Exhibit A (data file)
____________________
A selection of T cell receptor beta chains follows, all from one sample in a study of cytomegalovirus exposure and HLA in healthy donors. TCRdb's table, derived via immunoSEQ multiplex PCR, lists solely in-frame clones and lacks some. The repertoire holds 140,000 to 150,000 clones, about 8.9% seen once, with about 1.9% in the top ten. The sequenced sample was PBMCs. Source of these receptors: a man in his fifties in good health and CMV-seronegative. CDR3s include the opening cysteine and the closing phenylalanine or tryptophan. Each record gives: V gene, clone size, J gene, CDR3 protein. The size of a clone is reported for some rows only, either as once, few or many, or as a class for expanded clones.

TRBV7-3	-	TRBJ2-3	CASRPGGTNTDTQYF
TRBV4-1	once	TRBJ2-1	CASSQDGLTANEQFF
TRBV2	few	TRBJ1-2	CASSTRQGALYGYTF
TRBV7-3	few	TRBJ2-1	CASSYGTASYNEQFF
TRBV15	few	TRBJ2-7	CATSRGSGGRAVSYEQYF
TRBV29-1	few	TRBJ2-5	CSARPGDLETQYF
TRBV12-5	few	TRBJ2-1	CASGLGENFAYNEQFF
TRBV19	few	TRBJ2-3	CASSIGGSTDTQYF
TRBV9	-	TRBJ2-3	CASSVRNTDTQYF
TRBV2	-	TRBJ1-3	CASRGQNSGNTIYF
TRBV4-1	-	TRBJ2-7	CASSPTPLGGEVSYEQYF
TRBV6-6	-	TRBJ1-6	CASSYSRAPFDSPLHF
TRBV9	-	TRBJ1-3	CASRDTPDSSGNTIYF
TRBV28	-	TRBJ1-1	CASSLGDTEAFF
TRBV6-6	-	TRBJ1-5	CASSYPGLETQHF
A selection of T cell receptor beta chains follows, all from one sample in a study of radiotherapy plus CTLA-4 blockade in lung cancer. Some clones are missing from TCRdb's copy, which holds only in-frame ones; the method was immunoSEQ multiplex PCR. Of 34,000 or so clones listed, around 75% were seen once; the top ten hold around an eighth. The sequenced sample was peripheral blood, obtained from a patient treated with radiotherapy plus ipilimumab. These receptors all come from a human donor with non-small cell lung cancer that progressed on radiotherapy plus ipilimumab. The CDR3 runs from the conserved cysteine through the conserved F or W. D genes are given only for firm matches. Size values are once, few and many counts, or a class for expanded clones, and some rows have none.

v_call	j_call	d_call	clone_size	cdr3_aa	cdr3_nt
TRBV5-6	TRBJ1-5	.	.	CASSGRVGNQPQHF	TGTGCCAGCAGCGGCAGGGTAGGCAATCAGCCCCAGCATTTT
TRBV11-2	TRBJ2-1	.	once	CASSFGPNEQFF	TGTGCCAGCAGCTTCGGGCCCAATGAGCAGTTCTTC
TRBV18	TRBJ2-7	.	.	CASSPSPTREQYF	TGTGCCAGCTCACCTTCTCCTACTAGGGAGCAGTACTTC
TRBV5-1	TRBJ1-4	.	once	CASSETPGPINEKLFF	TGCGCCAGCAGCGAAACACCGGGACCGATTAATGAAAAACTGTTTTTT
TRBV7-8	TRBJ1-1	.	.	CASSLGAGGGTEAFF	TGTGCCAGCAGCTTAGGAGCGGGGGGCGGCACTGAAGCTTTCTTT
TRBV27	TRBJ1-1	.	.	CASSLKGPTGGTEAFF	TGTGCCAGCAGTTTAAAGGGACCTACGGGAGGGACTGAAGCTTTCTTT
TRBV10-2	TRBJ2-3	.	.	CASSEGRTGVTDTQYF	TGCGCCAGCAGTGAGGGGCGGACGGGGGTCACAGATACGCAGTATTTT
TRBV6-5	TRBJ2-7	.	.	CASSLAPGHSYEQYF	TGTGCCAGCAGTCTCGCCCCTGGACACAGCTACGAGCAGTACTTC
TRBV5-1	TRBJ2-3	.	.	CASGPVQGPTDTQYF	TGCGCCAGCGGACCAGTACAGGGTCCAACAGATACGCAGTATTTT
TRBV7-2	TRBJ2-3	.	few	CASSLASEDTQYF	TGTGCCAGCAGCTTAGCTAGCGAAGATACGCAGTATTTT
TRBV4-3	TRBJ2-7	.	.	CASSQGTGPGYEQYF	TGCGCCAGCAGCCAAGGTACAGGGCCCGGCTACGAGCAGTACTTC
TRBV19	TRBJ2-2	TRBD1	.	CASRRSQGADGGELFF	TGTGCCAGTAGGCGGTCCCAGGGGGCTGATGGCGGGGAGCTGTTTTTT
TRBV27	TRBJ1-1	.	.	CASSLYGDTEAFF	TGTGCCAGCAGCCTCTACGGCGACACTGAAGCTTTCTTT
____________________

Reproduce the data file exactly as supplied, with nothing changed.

A selection of T cell receptor beta chains follows, all from one sample in a study of cytomegalovirus exposure and HLA in healthy donors. TCRdb's table, derived via immunoSEQ multiplex PCR, lists solely in-frame clones and lacks some. The repertoire holds 140,000 to 150,000 clones, about 8.9% seen once, with about 1.9% in the top ten. The sequenced sample was PBMCs. Source of these receptors: a man in his fifties in good health and CMV-seronegative. CDR3s include the opening cysteine and the closing phenylalanine or tryptophan. Each record gives: V gene, clone size, J gene, CDR3 protein. The size of a clone is reported for some rows only, either as once, few or many, or as a class for expanded clones.

TRBV7-3	-	TRBJ2-3	CASRPGGTNTDTQYF
TRBV4-1	once	TRBJ2-1	CASSQDGLTANEQFF
TRBV2	few	TRBJ1-2	CASSTRQGALYGYTF
TRBV7-3	few	TRBJ2-1	CASSYGTASYNEQFF
TRBV15	few	TRBJ2-7	CATSRGSGGRAVSYEQYF
TRBV29-1	few	TRBJ2-5	CSARPGDLETQYF
TRBV12-5	few	TRBJ2-1	CASGLGENFAYNEQFF
TRBV19	few	TRBJ2-3	CASSIGGSTDTQYF
TRBV9	-	TRBJ2-3	CASSVRNTDTQYF
TRBV2	-	TRBJ1-3	CASRGQNSGNTIYF
TRBV4-1	-	TRBJ2-7	CASSPTPLGGEVSYEQYF
TRBV6-6	-	TRBJ1-6	CASSYSRAPFDSPLHF
TRBV9	-	TRBJ1-3	CASRDTPDSSGNTIYF
TRBV28	-	TRBJ1-1	CASSLGDTEAFF
TRBV6-6	-	TRBJ1-5	CASSYPGLETQHF
A selection of T cell receptor beta chains follows, all from one sample in a study of radiotherapy plus CTLA-4 blockade in lung cancer. Some clones are missing from TCRdb's copy, which holds only in-frame ones; the method was immunoSEQ multiplex PCR. Of 34,000 or so clones listed, around 75% were seen once; the top ten hold around an eighth. The sequenced sample was peripheral blood, obtained from a patient treated with radiotherapy plus ipilimumab. These receptors all come from a human donor with non-small cell lung cancer that progressed on radiotherapy plus ipilimumab. The CDR3 runs from the conserved cysteine through the conserved F or W. D genes are given only for firm matches. Size values are once, few and many counts, or a class for expanded clones, and some rows have none.

v_call	j_call	d_call	clone_size	cdr3_aa	cdr3_nt
TRBV5-6	TRBJ1-5	.	.	CASSGRVGNQPQHF	TGTGCCAGCAGCGGCAGGGTAGGCAATCAGCCCCAGCATTTT
TRBV11-2	TRBJ2-1	.	once	CASSFGPNEQFF	TGTGCCAGCAGCTTCGGGCCCAATGAGCAGTTCTTC
TRBV18	TRBJ2-7	.	.	CASSPSPTREQYF	TGTGCCAGCTCACCTTCTCCTACTAGGGAGCAGTACTTC
TRBV5-1	TRBJ1-4	.	once	CASSETPGPINEKLFF	TGCGCCAGCAGCGAAACACCGGGACCGATTAATGAAAAACTGTTTTTT
TRBV7-8	TRBJ1-1	.	.	CASSLGAGGGTEAFF	TGTGCCAGCAGCTTAGGAGCGGGGGGCGGCACTGAAGCTTTCTTT
TRBV27	TRBJ1-1	.	.	CASSLKGPTGGTEAFF	TGTGCCAGCAGTTTAAAGGGACCTACGGGAGGGACTGAAGCTTTCTTT
TRBV10-2	TRBJ2-3	.	.	CASSEGRTGVTDTQYF	TGCGCCAGCAGTGAGGGGCGGACGGGGGTCACAGATACGCAGTATTTT
TRBV6-5	TRBJ2-7	.	.	CASSLAPGHSYEQYF	TGTGCCAGCAGTCTCGCCCCTGGACACAGCTACGAGCAGTACTTC
TRBV5-1	TRBJ2-3	.	.	CASGPVQGPTDTQYF	TGCGCCAGCGGACCAGTACAGGGTCCAACAGATACGCAGTATTTT
TRBV7-2	TRBJ2-3	.	few	CASSLASEDTQYF	TGTGCCAGCAGCTTAGCTAGCGAAGATACGCAGTATTTT
TRBV4-3	TRBJ2-7	.	.	CASSQGTGPGYEQYF	TGCGCCAGCAGCCAAGGTACAGGGCCCGGCTACGAGCAGTACTTC
TRBV19	TRBJ2-2	TRBD1	.	CASRRSQGADGGELFF	TGTGCCAGTAGGCGGTCCCAGGGGGCTGATGGCGGGGAGCTGTTTTTT
TRBV27	TRBJ1-1	.	.	CASSLYGDTEAFF	TGTGCCAGCAGCCTCTACGGCGACACTGAAGCTTTCTTT